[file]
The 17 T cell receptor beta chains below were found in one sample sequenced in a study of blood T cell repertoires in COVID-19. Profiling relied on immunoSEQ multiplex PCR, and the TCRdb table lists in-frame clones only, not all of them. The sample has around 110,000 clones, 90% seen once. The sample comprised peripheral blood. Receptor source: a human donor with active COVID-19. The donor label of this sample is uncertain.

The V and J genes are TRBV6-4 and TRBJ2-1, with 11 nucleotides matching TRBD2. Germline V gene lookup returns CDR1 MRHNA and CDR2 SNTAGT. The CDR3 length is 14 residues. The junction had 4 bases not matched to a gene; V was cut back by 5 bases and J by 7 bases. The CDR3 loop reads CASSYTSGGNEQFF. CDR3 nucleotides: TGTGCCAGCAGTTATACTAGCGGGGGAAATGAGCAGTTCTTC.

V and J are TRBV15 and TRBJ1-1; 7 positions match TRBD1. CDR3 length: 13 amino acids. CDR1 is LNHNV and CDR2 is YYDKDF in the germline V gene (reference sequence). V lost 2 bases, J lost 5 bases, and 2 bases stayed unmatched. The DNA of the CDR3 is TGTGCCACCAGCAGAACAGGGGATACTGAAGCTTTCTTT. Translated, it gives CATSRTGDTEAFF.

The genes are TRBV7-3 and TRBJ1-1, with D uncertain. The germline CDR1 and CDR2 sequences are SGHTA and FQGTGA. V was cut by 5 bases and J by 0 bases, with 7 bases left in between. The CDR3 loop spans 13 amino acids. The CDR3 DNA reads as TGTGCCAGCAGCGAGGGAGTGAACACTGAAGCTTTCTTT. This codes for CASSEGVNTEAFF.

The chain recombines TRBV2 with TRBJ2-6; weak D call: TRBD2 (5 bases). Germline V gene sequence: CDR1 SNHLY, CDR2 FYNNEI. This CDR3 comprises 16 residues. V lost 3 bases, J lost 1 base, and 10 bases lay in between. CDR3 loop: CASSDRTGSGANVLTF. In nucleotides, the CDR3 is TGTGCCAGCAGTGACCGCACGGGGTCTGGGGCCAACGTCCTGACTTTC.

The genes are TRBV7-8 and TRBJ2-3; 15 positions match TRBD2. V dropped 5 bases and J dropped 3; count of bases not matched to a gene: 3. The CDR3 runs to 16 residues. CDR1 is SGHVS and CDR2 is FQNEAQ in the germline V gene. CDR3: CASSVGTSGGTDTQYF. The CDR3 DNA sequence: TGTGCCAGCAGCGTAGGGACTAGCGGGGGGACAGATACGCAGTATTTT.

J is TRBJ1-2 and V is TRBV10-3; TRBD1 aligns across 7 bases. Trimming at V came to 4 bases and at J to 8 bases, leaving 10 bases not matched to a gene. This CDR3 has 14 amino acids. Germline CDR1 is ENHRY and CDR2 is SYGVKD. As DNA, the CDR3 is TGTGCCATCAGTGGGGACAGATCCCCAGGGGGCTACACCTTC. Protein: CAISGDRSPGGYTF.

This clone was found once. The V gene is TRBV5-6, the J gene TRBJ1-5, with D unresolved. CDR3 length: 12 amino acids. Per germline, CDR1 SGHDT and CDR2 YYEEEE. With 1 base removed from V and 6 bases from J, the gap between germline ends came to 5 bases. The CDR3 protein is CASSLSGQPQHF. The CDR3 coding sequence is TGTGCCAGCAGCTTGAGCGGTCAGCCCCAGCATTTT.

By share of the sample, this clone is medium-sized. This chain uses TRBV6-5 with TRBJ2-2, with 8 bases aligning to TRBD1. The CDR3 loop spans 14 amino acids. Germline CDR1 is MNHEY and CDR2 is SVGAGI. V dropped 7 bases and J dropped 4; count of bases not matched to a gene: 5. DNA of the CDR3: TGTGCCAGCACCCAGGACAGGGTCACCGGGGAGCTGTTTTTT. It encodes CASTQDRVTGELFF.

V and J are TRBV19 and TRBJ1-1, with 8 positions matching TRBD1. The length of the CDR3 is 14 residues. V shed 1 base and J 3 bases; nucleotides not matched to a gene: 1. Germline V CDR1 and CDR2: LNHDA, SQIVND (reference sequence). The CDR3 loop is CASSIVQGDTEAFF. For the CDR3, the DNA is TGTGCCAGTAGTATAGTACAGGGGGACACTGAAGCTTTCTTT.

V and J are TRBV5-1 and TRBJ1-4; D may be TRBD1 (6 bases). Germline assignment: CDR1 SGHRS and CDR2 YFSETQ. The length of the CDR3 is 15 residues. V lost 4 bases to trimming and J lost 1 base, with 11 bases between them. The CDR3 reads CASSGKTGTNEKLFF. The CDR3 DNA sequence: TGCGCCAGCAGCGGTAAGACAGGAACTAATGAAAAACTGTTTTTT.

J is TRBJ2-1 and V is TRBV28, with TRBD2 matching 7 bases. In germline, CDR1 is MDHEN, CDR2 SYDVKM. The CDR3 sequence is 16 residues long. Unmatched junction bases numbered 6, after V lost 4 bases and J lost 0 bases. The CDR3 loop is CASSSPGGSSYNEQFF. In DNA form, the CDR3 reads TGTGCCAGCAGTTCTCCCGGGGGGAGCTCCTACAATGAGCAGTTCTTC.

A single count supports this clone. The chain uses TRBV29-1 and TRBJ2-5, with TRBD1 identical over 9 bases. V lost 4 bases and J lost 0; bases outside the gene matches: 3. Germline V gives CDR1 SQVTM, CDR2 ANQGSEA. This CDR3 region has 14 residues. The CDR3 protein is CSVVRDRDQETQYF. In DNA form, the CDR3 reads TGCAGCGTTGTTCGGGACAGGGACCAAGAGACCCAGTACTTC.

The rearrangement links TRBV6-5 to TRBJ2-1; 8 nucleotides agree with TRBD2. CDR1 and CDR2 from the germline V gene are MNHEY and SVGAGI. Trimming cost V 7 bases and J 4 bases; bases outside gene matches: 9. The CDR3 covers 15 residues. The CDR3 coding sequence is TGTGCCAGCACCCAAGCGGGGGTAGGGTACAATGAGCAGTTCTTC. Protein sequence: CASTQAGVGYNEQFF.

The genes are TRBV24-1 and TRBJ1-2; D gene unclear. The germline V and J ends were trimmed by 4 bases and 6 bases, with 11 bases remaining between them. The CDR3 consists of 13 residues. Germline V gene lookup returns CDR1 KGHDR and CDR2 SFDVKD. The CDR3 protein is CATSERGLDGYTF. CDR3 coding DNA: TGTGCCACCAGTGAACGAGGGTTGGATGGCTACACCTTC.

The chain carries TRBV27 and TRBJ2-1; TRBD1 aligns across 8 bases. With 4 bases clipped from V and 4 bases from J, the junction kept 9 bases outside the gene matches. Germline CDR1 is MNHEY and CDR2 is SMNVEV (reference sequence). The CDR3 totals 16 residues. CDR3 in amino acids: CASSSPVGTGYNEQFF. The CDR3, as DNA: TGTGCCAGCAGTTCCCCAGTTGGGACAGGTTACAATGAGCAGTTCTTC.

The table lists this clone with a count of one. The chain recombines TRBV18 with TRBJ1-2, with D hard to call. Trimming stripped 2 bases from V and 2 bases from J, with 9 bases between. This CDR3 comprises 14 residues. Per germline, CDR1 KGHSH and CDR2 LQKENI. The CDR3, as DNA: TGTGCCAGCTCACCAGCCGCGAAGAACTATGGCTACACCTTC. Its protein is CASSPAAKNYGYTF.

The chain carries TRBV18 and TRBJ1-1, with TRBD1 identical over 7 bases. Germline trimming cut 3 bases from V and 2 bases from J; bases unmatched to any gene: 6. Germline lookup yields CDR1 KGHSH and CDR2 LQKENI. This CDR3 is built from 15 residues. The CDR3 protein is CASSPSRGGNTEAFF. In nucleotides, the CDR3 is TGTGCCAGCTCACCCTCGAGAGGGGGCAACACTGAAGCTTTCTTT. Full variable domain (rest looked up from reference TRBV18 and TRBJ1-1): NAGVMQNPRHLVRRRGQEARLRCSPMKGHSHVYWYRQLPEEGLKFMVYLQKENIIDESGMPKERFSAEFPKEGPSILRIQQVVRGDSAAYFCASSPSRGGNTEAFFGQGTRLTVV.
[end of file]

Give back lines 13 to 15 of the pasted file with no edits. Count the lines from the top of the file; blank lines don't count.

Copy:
A single count supports this clone. The chain uses TRBV29-1 and TRBJ2-5, with TRBD1 identical over 9 bases. V lost 4 bases and J lost 0; bases outside the gene matches: 3. Germline V gives CDR1 SQVTM, CDR2 ANQGSEA. This CDR3 region has 14 residues. The CDR3 protein is CSVVRDRDQETQYF. In DNA form, the CDR3 reads TGCAGCGTTGTTCGGGACAGGGACCAAGAGACCCAGTACTTC.

The rearrangement links TRBV6-5 to TRBJ2-1; 8 nucleotides agree with TRBD2. CDR1 and CDR2 from the germline V gene are MNHEY and SVGAGI. Trimming cost V 7 bases and J 4 bases; bases outside gene matches: 9. The CDR3 covers 15 residues. The CDR3 coding sequence is TGTGCCAGCACCCAAGCGGGGGTAGGGTACAATGAGCAGTTCTTC. Protein sequence: CASTQAGVGYNEQFF.

The genes are TRBV24-1 and TRBJ1-2; D gene unclear. The germline V and J ends were trimmed by 4 bases and 6 bases, with 11 bases remaining between them. The CDR3 consists of 13 residues. Germline V gene lookup returns CDR1 KGHDR and CDR2 SFDVKD. The CDR3 protein is CATSERGLDGYTF. CDR3 coding DNA: TGTGCCACCAGTGAACGAGGGTTGGATGGCTACACCTTC.